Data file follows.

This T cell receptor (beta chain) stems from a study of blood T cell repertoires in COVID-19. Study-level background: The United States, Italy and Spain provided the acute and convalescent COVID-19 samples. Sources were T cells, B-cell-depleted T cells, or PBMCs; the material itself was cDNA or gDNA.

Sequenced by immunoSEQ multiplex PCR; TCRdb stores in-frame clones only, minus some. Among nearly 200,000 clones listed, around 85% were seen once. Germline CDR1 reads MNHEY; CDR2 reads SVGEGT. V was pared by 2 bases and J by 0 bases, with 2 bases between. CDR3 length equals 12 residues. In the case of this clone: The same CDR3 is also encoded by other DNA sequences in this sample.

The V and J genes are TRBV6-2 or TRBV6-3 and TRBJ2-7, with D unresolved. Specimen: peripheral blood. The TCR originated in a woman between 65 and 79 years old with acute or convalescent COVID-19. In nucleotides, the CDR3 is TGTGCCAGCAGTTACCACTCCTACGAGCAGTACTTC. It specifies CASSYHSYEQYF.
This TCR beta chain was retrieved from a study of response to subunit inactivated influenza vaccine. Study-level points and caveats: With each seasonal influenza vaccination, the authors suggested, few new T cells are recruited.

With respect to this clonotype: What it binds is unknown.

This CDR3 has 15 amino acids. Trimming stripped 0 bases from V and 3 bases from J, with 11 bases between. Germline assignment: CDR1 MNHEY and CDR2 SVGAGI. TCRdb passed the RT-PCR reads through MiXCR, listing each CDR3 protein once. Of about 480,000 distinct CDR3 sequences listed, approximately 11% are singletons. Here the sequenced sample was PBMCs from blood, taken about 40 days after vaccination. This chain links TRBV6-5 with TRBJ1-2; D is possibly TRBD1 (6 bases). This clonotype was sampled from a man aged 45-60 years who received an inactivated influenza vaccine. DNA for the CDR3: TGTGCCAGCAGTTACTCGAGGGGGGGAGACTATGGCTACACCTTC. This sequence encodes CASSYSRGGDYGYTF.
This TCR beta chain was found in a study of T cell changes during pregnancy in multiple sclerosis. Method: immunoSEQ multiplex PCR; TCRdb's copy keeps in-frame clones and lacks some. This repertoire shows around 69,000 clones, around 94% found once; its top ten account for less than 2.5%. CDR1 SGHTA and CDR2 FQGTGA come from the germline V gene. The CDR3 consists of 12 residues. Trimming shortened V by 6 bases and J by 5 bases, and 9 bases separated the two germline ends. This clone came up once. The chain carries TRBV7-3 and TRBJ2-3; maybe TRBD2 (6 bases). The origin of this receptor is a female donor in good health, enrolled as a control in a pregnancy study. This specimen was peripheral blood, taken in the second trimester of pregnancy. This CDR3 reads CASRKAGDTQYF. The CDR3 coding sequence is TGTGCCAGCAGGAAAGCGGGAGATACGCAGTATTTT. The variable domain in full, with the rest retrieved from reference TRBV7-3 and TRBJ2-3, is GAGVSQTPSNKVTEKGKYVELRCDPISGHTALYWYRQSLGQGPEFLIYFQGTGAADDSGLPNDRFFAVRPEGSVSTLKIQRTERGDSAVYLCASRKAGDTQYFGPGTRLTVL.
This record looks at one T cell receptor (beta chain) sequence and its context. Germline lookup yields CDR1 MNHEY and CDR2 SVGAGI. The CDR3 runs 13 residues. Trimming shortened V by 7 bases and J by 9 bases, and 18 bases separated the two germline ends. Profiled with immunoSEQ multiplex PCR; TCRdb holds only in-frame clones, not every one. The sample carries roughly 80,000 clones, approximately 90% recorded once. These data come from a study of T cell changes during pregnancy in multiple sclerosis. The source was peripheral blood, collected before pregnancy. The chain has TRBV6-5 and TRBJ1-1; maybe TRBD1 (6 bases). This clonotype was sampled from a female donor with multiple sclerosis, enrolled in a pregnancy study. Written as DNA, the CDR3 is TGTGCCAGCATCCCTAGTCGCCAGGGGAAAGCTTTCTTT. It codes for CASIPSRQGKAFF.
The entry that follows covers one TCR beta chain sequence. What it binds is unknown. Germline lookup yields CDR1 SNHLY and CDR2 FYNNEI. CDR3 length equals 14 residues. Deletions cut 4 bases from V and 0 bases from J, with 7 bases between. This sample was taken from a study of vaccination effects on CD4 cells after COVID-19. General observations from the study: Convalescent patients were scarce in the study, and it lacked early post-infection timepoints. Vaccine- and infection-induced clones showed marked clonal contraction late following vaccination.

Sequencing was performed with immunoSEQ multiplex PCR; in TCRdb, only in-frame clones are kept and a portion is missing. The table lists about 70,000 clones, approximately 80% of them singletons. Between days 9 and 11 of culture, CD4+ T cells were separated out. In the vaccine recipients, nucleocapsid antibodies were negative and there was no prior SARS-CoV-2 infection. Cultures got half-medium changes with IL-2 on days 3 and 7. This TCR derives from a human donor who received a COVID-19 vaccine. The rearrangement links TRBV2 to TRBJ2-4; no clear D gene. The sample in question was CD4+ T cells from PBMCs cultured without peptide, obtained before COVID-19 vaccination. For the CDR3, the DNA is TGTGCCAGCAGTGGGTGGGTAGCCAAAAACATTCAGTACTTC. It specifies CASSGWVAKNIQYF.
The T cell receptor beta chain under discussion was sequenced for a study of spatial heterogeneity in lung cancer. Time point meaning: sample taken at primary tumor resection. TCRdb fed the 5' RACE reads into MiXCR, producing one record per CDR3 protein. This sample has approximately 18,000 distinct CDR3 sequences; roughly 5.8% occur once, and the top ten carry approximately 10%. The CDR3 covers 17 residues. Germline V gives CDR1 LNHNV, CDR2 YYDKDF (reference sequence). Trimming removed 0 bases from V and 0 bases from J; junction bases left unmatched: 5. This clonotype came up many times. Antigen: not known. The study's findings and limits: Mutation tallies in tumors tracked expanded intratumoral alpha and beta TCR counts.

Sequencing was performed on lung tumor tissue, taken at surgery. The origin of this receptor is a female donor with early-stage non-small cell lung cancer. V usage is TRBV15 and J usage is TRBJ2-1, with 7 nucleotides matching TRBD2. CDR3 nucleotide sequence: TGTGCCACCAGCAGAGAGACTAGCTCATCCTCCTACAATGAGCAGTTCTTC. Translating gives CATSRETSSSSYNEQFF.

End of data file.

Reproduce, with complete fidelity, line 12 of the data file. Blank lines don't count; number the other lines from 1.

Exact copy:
Sequencing was performed on lung tumor tissue, taken at surgery. The origin of this receptor is a female donor with early-stage non-small cell lung cancer. V usage is TRBV15 and J usage is TRBJ2-1, with 7 nucleotides matching TRBD2. CDR3 nucleotide sequence: TGTGCCACCAGCAGAGAGACTAGCTCATCCTCCTACAATGAGCAGTTCTTC. Translating gives CATSRETSSSSYNEQFF.